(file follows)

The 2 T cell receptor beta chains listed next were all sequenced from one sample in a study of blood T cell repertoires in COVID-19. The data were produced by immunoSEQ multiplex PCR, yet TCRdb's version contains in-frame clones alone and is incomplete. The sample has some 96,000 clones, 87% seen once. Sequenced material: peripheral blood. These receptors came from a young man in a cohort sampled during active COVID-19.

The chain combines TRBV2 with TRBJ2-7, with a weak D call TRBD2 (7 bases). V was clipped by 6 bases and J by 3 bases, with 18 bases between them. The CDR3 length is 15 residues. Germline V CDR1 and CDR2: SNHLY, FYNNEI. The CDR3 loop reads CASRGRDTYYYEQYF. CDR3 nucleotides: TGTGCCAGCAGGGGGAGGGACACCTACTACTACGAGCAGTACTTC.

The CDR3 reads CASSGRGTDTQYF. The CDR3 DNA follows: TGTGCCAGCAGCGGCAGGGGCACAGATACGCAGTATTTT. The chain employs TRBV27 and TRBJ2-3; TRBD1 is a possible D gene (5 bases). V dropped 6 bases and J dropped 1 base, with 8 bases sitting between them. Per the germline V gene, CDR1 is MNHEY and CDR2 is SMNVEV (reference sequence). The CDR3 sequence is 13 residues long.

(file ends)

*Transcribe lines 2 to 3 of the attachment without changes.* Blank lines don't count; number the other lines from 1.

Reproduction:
The chain combines TRBV2 with TRBJ2-7, with a weak D call TRBD2 (7 bases). V was clipped by 6 bases and J by 3 bases, with 18 bases between them. The CDR3 length is 15 residues. Germline V CDR1 and CDR2: SNHLY, FYNNEI. The CDR3 loop reads CASRGRDTYYYEQYF. CDR3 nucleotides: TGTGCCAGCAGGGGGAGGGACACCTACTACTACGAGCAGTACTTC.

The CDR3 reads CASSGRGTDTQYF. The CDR3 DNA follows: TGTGCCAGCAGCGGCAGGGGCACAGATACGCAGTATTTT. The chain employs TRBV27 and TRBJ2-3; TRBD1 is a possible D gene (5 bases). V dropped 6 bases and J dropped 1 base, with 8 bases sitting between them. Per the germline V gene, CDR1 is MNHEY and CDR2 is SMNVEV (reference sequence). The CDR3 sequence is 13 residues long.